When closing an secondary (or tertiary) option leg it needs to cover the original rolled put for the trade to be profitable. Reading that sentence over again, it probably makes absolutely zero sense to some, and seem painfully obvious to others. Either way, I learned this lesson the other week, and it was not readily apparent to me so maybe it isn’t to others.
Rolling Out of an In the Money or Near the Money Put
I have been selling naked puts to create additional income to invest in dividend paying stocks. My goal is to sell naked puts with a large cushion between the current price and the strike price so that the stock is never assigned to me.
As with all great plans it just doesn’t work out all the time and my cushion erodes and I am left with two main options:
- Take assignment of the stock
- Roll the Stock
This post obviously has to do with the latter. When you roll a put you are buying back the contract (buy to close) and sell another (sell to open) with an expiration date that is further in the future than the original contract – your goal should be to be doing this for a net credit. Put another way:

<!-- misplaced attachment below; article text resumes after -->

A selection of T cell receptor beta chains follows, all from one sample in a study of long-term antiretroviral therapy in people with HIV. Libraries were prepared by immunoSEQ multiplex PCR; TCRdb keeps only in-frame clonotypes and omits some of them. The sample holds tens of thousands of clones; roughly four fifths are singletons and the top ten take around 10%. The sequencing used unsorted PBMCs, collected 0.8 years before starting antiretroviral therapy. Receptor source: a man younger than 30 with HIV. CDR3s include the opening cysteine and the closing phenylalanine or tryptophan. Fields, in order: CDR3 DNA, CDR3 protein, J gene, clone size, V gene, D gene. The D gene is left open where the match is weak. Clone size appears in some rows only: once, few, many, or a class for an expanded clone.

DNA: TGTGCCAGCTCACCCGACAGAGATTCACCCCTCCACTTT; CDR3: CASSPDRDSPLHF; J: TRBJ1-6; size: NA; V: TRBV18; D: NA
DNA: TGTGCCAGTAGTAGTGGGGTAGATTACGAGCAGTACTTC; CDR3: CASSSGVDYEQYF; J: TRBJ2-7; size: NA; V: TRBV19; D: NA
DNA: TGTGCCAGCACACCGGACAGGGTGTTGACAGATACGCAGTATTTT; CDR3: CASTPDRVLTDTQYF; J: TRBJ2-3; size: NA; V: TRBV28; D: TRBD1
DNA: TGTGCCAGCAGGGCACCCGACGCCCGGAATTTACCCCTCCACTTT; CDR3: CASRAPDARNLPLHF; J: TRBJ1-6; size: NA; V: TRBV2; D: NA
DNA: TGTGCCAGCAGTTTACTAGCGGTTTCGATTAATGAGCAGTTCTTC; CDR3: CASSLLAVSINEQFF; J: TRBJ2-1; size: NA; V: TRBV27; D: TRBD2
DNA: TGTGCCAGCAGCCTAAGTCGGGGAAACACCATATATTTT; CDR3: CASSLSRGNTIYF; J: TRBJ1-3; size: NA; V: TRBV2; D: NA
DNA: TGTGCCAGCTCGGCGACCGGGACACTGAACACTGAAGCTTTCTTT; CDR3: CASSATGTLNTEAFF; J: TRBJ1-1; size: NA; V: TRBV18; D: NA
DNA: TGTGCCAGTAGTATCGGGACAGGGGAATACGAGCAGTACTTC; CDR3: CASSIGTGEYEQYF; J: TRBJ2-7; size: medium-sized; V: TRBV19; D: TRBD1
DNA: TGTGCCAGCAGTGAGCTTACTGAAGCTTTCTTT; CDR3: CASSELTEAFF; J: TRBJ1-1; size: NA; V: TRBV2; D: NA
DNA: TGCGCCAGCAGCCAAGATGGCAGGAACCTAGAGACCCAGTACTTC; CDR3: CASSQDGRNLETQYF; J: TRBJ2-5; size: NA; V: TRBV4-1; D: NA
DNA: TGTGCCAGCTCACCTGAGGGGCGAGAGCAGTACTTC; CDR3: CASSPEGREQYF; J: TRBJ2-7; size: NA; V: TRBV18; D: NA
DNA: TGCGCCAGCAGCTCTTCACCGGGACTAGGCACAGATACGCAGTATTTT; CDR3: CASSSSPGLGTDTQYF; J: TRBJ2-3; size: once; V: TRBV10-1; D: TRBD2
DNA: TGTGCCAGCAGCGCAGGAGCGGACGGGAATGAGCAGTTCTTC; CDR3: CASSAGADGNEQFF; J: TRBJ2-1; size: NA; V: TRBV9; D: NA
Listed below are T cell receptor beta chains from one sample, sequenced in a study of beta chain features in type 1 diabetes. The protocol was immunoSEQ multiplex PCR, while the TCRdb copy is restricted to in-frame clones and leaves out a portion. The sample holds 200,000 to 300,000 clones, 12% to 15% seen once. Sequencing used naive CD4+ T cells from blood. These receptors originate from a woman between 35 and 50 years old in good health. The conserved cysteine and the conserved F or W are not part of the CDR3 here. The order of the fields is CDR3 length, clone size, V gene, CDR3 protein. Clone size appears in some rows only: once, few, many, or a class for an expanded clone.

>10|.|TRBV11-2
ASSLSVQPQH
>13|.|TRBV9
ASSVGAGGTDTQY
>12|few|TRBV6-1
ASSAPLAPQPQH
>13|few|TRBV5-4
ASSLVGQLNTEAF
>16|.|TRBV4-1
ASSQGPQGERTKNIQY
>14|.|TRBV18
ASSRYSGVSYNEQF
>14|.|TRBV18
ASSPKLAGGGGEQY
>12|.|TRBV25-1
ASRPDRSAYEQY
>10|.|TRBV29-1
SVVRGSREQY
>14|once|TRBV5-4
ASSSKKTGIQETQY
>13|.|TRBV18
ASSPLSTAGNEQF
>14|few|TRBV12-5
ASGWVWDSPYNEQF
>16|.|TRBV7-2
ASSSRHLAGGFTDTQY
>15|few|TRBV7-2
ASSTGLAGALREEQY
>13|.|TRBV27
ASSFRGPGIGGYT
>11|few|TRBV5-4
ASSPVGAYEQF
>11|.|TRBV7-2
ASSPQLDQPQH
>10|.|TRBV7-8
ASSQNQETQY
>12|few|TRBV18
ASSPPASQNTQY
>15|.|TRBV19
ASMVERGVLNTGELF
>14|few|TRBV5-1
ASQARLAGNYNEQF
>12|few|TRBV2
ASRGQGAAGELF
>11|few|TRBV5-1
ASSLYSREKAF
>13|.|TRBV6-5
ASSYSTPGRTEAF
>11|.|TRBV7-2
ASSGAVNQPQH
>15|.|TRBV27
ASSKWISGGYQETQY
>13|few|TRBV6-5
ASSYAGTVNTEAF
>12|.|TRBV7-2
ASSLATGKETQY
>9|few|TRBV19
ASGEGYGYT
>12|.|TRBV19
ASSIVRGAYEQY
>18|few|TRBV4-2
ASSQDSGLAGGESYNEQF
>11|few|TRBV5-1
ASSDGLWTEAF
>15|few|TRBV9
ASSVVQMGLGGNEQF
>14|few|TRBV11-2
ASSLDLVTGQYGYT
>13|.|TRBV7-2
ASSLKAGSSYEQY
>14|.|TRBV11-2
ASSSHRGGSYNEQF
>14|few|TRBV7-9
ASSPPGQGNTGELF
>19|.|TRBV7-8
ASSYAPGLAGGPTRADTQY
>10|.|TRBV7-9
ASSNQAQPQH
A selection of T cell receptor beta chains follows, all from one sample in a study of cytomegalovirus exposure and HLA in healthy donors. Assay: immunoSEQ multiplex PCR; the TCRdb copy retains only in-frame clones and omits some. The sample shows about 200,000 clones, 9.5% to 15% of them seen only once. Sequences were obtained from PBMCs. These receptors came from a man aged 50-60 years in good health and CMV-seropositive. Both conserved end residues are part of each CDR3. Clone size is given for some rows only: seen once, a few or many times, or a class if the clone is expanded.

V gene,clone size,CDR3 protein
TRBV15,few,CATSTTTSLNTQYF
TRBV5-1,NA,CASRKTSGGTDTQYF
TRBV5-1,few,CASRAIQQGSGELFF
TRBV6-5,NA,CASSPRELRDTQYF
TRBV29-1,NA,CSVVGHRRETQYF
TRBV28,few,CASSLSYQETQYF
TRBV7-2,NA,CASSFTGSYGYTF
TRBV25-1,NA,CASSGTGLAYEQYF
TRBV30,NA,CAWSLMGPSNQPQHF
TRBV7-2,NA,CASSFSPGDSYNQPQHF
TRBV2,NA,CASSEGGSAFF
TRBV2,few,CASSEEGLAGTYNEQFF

- Sell the original naked put – income. The trade turns bad so you
- Buy to close that contract at a loss and sell another one to open for additional income.
- Buy to close that second contract at some point
An Example of Rolling a Put Where I lost Money
I think the options world opens up for most people when using an example, so what is better than my real life example that cost me money:
- I sold a naked put on SWHC (which later became AOBC) with a strike price of $22 (made a few dollars)
- My cushion eroded and I had an in the money options contract (i.e. AOBC was under $22)
- I rolled the contract – which means I bought to close (at a large loss) and then sold to open another contract – this contract provided me with a small profit.
- I then closed the new contract for a small gain
What I didn’t realize at the time is that when I bought to close the new contract (last bullet point) that the small gains made throughout the process did not equal the large loss I incurred on the original contract. Again, this may seem intuitive for some traders, it was not for me and I paid for it (quite literally).
When Closing a Rolled Put What do I need to Do in the Future?
When dealing with a rolled put situation I am going to have to keep track of the original loss so that I can later know how much I need to make on the second contract for it to be a profitable trade.